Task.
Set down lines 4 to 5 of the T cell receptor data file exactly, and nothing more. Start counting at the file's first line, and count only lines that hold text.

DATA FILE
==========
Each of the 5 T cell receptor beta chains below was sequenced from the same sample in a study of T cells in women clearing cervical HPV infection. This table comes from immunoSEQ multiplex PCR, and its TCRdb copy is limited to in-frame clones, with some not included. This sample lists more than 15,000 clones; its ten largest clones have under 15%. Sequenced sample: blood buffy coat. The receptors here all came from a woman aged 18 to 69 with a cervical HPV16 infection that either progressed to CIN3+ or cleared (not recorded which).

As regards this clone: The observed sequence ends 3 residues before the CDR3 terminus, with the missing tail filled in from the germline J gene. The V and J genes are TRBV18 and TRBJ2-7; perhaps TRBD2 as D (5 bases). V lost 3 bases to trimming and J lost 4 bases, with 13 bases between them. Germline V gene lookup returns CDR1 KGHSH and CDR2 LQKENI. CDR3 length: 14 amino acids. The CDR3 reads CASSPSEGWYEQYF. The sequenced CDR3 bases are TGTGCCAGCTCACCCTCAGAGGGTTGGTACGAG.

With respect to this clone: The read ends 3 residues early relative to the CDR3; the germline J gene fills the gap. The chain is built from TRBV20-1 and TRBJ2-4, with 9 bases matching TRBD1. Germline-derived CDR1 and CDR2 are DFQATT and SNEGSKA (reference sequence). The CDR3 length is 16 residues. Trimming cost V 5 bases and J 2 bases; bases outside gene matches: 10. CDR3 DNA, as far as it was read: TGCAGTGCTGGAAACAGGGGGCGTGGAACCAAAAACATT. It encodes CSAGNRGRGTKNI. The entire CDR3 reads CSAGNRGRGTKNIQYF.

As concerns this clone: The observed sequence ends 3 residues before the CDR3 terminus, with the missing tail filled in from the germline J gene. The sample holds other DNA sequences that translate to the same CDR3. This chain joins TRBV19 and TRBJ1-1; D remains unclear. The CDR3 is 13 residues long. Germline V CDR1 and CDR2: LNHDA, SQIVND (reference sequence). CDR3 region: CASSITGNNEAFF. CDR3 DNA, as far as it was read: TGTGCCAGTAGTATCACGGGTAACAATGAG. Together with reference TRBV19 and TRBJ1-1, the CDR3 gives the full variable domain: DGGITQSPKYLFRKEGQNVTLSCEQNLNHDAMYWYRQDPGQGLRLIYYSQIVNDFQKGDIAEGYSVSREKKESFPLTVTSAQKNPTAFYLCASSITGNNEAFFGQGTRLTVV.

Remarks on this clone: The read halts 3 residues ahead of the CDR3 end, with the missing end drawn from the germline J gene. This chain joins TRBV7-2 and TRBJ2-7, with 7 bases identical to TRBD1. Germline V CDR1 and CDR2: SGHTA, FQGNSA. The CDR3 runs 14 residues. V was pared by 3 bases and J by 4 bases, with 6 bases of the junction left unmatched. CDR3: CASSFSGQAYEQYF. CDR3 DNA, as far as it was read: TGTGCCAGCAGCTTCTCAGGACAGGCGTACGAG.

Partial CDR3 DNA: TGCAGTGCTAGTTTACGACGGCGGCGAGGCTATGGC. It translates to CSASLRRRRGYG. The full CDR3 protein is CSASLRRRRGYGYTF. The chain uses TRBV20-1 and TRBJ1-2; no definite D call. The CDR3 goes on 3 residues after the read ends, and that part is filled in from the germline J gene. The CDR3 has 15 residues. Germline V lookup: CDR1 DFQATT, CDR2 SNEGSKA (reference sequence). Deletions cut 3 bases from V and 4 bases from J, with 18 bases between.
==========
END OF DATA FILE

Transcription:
As concerns this clone: The observed sequence ends 3 residues before the CDR3 terminus, with the missing tail filled in from the germline J gene. The sample holds other DNA sequences that translate to the same CDR3. This chain joins TRBV19 and TRBJ1-1; D remains unclear. The CDR3 is 13 residues long. Germline V CDR1 and CDR2: LNHDA, SQIVND (reference sequence). CDR3 region: CASSITGNNEAFF. CDR3 DNA, as far as it was read: TGTGCCAGTAGTATCACGGGTAACAATGAG. Together with reference TRBV19 and TRBJ1-1, the CDR3 gives the full variable domain: DGGITQSPKYLFRKEGQNVTLSCEQNLNHDAMYWYRQDPGQGLRLIYYSQIVNDFQKGDIAEGYSVSREKKESFPLTVTSAQKNPTAFYLCASSITGNNEAFFGQGTRLTVV.

Remarks on this clone: The read halts 3 residues ahead of the CDR3 end, with the missing end drawn from the germline J gene. This chain joins TRBV7-2 and TRBJ2-7, with 7 bases identical to TRBD1. Germline V CDR1 and CDR2: SGHTA, FQGNSA. The CDR3 runs 14 residues. V was pared by 3 bases and J by 4 bases, with 6 bases of the junction left unmatched. CDR3: CASSFSGQAYEQYF. CDR3 DNA, as far as it was read: TGTGCCAGCAGCTTCTCAGGACAGGCGTACGAG.